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Biology Alumnus Receives Prestigious NSF CAREER Grant

We are pleased to report that Biology alumnus Daniel N. Proud was recently awarded a prestigious NSF CAREER grant "CAREER: Investigating Biogeographic Hypotheses and Drivers of Diversification in Neotropical Harvestmen (Opiliones: Laniatores) Using Ultraconserved Elements". Dan received his Ph.D. in Biology from UL Lafayette under the direction of Bruce E Felgenhauer who remarked that "He was a great student and I am very proud of him!" In an email to Felgenhauer, Dan indicated his appreciation with the remark "Thank you for providing the opportunity to earn a Ph.D. that has led me to where I am today!"

Dan is an assistant professor in the Biology Department at Moravian University. Visit his lab web page to learn more about his research.

Below please find an extract from the 30 November 2023 Moravian University News site article by Claire Kowalchik describing Daniel Proud's $888,044 NSF Grant and how it advances science and student experience at Moravian University.

On a dark night in the Costa Rican rainforest, Assistant Professor of Biology Daniel Proud and students from his research lab don headlamps and search for and collect Opiliones, aka harvestmen. You may know them as daddy longlegs, so named for their needle-slender appendages that are exceedingly long relative to their bodies. Harvestmen are nocturnal. The larger ones can be spotted crawling on the ground, rocks, and trees. To collect the smaller harvestmen, Proud and his student-researchers scoop up, sift, and search through leaf litter from the forest floor.

Advancing Scientific Understanding

The collection of specimens is part of a five-year research project made possible by an $888,044 CAREER grant awarded to Proud by the National Science Foundation Division of Environmental Biology (NSF-DEB award # 2337605). The project is titled “CAREER: Investigating Biogeographic Hypotheses and Drivers of Diversification in Neotropical Harvestmen (Opiliones: Laniatores) Using Ultraconserved Elements.” The aim of the research is to advance understanding of how species diversity has been shaped by evolutionary processes linked to geological and climatic histories. Researchers expect to discover and describe dozens of new species.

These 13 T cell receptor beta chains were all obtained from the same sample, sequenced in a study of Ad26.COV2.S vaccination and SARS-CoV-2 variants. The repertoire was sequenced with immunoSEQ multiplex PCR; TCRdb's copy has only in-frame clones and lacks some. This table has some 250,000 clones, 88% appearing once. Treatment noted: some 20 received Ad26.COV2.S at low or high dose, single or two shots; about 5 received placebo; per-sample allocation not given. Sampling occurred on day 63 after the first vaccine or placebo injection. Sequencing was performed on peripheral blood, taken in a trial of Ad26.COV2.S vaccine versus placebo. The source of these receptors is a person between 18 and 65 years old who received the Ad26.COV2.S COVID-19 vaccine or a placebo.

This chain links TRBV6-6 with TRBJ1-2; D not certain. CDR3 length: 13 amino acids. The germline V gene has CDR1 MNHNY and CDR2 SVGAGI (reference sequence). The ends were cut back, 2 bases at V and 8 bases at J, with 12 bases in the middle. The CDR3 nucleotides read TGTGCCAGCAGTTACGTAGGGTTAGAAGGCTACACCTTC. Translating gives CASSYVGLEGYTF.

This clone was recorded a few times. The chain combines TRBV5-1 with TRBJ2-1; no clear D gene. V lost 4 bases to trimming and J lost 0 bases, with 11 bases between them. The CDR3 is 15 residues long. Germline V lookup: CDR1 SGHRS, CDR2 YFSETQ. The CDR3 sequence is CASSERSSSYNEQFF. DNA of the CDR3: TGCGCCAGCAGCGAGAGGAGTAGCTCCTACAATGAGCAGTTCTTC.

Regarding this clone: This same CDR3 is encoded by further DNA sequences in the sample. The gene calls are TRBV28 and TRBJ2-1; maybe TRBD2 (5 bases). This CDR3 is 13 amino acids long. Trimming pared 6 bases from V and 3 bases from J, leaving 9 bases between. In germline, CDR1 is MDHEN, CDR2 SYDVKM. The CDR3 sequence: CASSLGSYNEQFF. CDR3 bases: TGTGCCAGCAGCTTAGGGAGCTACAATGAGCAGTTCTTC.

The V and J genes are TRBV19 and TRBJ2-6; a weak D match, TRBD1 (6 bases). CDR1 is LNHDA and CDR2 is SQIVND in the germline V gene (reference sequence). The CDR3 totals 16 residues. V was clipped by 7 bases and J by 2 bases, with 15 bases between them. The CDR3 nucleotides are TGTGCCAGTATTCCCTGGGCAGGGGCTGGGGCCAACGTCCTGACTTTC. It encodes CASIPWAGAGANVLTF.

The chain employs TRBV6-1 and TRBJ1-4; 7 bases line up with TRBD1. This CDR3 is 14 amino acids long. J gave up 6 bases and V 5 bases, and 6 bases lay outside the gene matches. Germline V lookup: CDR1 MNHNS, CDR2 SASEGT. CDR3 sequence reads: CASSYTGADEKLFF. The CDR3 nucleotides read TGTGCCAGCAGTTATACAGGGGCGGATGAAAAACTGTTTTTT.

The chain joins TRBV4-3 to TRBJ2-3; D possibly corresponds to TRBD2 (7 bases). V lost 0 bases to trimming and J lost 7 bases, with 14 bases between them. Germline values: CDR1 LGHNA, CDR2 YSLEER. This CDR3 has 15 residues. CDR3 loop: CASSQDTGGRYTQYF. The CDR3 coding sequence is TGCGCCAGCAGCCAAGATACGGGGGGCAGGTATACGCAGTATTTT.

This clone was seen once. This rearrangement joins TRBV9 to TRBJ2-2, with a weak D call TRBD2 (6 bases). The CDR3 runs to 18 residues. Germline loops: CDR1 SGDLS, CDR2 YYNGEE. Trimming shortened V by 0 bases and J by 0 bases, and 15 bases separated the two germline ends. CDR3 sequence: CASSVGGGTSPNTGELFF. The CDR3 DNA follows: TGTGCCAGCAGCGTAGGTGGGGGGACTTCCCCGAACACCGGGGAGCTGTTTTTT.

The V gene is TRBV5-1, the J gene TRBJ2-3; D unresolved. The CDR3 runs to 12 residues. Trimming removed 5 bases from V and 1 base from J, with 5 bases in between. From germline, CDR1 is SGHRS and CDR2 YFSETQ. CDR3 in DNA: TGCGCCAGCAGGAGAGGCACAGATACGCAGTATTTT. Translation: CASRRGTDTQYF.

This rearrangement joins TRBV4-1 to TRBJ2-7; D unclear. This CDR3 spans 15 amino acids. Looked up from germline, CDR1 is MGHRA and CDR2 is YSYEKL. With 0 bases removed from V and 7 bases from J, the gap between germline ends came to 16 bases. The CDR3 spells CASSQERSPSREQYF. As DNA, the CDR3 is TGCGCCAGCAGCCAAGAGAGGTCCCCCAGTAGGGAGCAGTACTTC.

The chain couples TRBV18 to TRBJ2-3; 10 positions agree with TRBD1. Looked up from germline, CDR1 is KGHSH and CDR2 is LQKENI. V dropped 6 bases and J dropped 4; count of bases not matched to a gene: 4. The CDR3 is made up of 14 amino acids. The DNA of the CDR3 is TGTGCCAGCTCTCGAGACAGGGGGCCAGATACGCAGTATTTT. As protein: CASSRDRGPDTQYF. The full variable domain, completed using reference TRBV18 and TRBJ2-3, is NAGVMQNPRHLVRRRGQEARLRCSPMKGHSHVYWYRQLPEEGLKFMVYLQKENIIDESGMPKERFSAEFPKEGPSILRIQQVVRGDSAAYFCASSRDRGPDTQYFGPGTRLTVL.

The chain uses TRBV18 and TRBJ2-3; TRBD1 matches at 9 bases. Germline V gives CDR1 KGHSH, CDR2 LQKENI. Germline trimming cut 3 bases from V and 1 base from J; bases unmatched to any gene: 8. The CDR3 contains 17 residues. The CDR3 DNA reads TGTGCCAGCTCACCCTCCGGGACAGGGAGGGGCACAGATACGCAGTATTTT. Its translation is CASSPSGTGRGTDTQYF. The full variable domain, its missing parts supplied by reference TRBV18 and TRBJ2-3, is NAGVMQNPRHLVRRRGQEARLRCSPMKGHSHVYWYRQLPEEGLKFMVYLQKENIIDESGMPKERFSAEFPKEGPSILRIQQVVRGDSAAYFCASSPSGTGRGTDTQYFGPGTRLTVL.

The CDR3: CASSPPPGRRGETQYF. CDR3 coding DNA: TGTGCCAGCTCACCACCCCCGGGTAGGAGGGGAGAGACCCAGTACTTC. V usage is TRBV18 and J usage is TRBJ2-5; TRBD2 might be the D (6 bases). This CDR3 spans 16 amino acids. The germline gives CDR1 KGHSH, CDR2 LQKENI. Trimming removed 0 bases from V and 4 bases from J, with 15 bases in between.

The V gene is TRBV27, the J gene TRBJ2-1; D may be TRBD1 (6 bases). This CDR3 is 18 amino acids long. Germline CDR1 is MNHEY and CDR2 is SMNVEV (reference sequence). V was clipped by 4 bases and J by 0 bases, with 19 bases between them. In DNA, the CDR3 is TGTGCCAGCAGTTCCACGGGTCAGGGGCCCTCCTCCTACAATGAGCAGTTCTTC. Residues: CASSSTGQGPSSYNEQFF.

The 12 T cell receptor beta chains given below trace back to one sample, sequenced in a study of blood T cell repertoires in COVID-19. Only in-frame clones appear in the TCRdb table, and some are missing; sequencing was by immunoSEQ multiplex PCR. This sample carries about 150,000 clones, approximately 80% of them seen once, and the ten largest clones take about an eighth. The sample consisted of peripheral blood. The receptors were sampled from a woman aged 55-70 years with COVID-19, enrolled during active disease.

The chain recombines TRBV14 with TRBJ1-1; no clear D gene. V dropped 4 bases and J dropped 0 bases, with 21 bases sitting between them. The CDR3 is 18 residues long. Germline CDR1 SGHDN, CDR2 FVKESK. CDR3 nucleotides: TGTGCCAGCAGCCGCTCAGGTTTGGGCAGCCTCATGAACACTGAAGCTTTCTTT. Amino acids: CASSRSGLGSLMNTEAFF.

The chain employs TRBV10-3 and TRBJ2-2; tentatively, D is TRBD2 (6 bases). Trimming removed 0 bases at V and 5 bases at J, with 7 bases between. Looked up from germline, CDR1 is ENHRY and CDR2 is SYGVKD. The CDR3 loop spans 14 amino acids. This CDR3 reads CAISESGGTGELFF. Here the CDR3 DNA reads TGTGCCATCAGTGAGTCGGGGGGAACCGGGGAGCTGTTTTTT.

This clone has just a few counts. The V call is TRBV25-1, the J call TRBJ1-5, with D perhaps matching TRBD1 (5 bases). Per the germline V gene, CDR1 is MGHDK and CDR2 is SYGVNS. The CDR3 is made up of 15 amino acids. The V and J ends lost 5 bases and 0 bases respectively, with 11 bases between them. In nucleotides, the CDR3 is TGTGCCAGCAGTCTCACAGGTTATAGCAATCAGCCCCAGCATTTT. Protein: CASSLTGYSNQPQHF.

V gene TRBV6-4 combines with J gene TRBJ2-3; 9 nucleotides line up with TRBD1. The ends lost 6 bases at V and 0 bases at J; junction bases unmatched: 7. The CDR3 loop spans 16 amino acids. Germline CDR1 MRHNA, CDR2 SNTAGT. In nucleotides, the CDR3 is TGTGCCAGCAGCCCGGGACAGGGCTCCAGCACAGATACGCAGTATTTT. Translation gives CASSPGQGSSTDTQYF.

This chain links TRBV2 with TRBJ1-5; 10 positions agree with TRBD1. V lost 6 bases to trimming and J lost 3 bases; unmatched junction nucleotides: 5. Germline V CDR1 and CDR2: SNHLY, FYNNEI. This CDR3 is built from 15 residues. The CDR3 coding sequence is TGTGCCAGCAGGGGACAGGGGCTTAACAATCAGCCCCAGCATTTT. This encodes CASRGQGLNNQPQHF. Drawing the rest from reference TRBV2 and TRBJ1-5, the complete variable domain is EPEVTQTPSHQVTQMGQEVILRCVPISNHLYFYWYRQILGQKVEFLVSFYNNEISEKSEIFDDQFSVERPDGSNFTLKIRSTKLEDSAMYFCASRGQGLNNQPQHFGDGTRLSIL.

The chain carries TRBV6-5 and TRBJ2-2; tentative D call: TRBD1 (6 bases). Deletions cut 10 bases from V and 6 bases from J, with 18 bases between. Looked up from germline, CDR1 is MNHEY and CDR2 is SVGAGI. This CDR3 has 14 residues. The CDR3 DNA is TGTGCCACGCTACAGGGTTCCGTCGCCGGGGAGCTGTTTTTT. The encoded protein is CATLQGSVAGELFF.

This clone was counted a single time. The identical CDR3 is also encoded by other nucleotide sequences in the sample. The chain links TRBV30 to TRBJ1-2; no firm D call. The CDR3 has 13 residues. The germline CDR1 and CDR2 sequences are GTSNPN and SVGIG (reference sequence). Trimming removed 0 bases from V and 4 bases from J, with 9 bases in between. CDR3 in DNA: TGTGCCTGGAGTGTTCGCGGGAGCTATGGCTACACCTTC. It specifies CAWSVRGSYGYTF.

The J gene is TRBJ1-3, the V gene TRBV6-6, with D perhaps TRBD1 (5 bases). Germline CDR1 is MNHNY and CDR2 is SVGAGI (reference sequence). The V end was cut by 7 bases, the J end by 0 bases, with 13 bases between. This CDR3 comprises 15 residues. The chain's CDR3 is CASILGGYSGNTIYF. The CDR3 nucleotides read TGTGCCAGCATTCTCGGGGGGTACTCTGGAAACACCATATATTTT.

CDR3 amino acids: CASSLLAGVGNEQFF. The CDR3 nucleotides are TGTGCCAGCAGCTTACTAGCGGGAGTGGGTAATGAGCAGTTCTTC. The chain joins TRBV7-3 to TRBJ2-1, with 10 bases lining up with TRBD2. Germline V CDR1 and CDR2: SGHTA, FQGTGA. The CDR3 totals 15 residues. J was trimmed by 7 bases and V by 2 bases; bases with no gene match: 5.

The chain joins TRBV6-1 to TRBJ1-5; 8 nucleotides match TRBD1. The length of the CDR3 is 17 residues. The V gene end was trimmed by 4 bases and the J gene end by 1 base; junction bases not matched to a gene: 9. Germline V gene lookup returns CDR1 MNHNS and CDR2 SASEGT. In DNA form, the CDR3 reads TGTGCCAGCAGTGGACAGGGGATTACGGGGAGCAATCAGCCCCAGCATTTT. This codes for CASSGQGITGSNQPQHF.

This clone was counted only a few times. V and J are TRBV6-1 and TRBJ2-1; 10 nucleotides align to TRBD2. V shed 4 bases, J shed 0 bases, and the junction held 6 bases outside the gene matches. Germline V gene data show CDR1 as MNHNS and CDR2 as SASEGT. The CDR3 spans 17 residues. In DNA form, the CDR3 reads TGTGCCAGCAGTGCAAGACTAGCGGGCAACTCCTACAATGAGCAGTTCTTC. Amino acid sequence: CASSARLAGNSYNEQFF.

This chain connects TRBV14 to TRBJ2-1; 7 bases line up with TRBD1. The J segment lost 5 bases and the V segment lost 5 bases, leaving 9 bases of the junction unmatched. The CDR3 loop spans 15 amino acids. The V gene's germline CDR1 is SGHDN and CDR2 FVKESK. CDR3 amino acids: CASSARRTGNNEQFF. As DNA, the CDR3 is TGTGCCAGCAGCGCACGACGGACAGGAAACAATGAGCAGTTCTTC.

Photo caption. Eupoecilaema magnum, a harvestman in the family Cosmetidae from the Camaquiri Conservation Initiative field station in Costa Rica.)

Okay, but why study daddy longlegs? Proud explains: They are diverse—there are more than 6,500 species known to science, and many more waiting to be discovered. They have ancient origins and are found around the world. Despite their global distribution, they don’t travel very far, and so they tend to be unique to a region.

Proud’s student-researchers will work with advanced technology to generate and analyze genetic data for the harvestmen they’ve collected and create a phylogenetic tree that illustrates the evolutionary relationships of Opiliones. The phylogenetic tree can then be time-calibrated to dig deeper into their evolutionary history. “We know that genes change at certain rates, and we can use that information to estimate how long ago two species diverged,” says Proud. Fossils also help to calibrate the tree. Then by looking at the geological and geographical history at the time two species diverged, researchers can identify the likely cause—a geological shift, a climatic change, a long-distance dispersal, or another major event. “For example,” says Proud, “There’s a mountain range that cuts through Costa Rica into Panama, and I’ve never seen a species of harvestman that occurs on both the east and west sides of the range. Still, the species on the east and west might be closely related. Perhaps the formation of the mountains separated a single species on both sides, and after living apart for so long—maybe a million years—two new species formed in their different environments.” The geology of Central America and the Caribbean islands offers a rich location for this research. For example, the formation of the Panamanian isthmus, the land bridge that connects North and South America, was a geological event that had a huge impact on Earth’s climate and environment, which in turn likely affected species diversification. And, approximately 34 million years ago, some Caribbean islands may have been connected to South America by the Greater Antilles-Aves Ridge land bridge (GAARlandia).

Please visit the Moravian University News site and read the rest of Claire Kowalchik's story.